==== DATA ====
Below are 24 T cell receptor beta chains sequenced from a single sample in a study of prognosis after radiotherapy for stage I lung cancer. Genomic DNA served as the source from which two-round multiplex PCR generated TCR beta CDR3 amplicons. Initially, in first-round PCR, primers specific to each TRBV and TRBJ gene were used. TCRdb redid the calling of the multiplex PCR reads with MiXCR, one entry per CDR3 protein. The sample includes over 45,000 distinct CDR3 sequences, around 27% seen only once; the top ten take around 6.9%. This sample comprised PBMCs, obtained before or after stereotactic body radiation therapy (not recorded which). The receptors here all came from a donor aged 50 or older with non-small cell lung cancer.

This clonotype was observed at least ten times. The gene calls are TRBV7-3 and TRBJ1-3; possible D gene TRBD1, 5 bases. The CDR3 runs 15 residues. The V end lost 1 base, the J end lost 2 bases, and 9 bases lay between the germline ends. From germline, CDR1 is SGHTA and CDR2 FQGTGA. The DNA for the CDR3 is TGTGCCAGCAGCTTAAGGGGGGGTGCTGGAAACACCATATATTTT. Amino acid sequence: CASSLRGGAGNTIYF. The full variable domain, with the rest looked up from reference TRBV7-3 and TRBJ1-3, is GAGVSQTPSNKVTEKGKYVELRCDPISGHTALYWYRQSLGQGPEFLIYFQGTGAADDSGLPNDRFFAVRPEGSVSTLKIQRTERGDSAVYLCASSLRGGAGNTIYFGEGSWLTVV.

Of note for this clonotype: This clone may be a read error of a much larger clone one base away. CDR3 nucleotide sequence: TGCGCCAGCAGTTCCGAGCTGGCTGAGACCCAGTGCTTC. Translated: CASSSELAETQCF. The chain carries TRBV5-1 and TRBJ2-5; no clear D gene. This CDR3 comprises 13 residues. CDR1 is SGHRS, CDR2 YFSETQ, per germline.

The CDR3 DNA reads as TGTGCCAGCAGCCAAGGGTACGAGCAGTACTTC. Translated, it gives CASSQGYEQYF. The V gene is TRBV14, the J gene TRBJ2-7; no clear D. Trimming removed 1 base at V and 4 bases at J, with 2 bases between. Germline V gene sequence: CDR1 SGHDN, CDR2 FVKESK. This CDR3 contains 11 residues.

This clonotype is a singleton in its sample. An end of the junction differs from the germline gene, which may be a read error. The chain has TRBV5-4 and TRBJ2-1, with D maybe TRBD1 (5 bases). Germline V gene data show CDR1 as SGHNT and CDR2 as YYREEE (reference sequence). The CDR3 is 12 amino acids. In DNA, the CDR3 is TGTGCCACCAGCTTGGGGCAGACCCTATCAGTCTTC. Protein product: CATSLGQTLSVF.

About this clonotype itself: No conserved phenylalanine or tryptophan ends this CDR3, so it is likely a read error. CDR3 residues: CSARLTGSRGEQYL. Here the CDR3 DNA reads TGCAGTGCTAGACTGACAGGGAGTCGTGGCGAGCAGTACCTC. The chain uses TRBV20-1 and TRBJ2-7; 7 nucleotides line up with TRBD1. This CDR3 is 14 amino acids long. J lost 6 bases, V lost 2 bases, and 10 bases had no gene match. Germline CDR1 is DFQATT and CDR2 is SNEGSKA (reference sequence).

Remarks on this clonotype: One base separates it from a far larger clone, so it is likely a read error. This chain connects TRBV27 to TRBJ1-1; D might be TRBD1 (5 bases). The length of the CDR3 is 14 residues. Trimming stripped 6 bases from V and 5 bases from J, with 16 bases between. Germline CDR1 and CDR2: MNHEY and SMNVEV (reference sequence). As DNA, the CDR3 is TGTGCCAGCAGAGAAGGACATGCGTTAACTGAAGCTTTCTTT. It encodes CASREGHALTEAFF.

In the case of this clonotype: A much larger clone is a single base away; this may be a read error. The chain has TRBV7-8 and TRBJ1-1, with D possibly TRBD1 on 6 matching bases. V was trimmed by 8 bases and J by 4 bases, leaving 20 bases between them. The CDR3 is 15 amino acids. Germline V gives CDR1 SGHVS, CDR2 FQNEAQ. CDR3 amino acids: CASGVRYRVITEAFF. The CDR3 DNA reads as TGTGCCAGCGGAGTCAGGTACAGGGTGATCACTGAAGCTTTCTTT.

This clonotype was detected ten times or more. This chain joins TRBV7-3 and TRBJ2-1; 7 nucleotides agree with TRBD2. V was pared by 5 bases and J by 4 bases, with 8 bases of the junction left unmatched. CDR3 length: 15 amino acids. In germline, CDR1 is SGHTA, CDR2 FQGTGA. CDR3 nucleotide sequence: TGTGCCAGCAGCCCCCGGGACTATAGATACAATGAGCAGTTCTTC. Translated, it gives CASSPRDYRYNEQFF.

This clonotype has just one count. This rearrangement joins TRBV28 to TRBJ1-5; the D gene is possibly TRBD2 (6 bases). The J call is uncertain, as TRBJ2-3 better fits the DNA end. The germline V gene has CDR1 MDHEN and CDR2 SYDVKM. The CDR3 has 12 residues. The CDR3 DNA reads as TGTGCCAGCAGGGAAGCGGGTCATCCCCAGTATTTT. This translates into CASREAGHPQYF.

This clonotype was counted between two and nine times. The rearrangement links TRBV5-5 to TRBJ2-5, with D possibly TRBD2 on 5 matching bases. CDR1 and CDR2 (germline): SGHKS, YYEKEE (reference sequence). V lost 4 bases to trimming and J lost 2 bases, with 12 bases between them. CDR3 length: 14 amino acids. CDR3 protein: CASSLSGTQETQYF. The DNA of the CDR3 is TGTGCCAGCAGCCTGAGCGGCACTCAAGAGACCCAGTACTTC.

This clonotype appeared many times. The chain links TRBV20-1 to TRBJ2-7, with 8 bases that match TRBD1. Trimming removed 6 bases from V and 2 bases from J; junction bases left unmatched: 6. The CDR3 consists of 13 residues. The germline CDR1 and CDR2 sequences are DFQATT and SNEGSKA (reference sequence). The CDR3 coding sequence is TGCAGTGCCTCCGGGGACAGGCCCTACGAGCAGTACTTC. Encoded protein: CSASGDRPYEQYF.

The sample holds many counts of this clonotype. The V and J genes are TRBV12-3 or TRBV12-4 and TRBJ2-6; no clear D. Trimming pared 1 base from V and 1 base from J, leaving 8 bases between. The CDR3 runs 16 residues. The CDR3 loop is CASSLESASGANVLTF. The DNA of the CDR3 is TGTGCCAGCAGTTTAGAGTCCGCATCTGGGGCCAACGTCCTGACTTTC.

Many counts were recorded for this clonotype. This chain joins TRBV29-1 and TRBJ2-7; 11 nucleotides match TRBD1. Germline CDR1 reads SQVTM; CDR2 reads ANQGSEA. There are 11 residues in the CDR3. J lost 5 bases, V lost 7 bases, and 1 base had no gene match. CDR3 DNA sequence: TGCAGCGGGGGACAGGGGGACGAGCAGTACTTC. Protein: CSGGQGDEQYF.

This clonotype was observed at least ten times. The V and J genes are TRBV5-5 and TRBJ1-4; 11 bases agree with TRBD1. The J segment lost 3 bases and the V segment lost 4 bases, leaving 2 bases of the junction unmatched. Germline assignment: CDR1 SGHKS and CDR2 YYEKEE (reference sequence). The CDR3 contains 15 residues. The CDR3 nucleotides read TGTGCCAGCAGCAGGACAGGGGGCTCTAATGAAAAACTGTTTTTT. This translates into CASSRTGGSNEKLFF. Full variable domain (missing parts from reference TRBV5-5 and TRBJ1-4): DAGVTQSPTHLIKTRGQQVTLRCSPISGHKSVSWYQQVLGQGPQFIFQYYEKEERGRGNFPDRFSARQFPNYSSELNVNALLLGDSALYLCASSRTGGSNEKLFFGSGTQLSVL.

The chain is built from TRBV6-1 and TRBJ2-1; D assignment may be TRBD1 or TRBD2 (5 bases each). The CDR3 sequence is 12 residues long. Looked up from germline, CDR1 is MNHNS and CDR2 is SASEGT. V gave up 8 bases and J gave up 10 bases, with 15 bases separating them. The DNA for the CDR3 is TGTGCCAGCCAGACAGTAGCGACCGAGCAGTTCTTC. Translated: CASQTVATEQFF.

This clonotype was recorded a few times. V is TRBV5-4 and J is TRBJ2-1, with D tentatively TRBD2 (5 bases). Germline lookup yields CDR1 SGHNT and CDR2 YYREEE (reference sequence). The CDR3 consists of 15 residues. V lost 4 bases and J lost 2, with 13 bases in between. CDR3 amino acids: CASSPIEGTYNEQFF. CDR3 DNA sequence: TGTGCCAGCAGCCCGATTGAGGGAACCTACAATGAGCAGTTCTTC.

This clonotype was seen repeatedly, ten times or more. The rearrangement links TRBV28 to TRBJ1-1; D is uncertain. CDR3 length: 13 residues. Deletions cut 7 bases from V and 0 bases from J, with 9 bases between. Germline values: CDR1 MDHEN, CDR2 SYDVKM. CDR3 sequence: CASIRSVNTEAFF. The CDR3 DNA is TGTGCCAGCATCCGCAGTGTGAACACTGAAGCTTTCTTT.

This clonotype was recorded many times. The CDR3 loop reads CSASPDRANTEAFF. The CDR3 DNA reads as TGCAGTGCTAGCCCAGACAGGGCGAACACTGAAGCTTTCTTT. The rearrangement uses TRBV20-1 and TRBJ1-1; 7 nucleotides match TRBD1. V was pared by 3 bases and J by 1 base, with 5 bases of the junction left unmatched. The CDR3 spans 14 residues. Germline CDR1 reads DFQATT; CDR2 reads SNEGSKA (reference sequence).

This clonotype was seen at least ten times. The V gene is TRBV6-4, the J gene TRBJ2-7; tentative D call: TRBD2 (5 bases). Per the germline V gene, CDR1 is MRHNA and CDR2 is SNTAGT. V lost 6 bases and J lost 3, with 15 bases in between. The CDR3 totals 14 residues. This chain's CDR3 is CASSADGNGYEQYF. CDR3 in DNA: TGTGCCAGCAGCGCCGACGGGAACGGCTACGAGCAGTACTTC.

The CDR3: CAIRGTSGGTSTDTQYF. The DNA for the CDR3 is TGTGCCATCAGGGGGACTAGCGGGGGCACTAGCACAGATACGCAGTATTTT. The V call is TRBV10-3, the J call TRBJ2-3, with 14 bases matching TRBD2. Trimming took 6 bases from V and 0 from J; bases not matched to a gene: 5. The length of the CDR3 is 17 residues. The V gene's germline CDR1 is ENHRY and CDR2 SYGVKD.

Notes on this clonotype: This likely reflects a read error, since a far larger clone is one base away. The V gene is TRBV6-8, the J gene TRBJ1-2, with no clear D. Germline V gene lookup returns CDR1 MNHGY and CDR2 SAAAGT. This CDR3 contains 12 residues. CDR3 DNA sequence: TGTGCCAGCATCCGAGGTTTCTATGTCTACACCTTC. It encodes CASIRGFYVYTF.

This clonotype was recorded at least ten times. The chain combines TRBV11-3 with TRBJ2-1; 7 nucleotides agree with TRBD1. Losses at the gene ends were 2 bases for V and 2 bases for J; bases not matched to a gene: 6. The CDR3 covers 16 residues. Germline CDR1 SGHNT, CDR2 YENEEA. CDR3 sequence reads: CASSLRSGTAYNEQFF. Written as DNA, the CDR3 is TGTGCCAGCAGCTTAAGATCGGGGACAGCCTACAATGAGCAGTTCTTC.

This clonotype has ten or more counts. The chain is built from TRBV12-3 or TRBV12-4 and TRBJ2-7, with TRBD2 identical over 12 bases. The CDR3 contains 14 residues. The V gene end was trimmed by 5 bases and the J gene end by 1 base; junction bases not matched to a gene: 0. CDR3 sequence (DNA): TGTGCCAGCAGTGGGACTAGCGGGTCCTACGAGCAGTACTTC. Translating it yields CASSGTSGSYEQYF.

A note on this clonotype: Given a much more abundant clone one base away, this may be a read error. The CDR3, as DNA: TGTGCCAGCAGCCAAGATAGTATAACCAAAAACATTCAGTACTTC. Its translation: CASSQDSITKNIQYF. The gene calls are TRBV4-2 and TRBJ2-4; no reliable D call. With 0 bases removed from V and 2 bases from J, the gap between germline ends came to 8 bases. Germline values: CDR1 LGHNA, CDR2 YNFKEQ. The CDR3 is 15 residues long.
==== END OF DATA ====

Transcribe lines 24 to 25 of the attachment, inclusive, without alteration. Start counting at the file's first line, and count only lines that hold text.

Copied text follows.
This clonotype has ten or more counts. The chain is built from TRBV12-3 or TRBV12-4 and TRBJ2-7, with TRBD2 identical over 12 bases. The CDR3 contains 14 residues. The V gene end was trimmed by 5 bases and the J gene end by 1 base; junction bases not matched to a gene: 0. CDR3 sequence (DNA): TGTGCCAGCAGTGGGACTAGCGGGTCCTACGAGCAGTACTTC. Translating it yields CASSGTSGSYEQYF.

A note on this clonotype: Given a much more abundant clone one base away, this may be a read error. The CDR3, as DNA: TGTGCCAGCAGCCAAGATAGTATAACCAAAAACATTCAGTACTTC. Its translation: CASSQDSITKNIQYF. The gene calls are TRBV4-2 and TRBJ2-4; no reliable D call. With 0 bases removed from V and 2 bases from J, the gap between germline ends came to 8 bases. Germline values: CDR1 LGHNA, CDR2 YNFKEQ. The CDR3 is 15 residues long.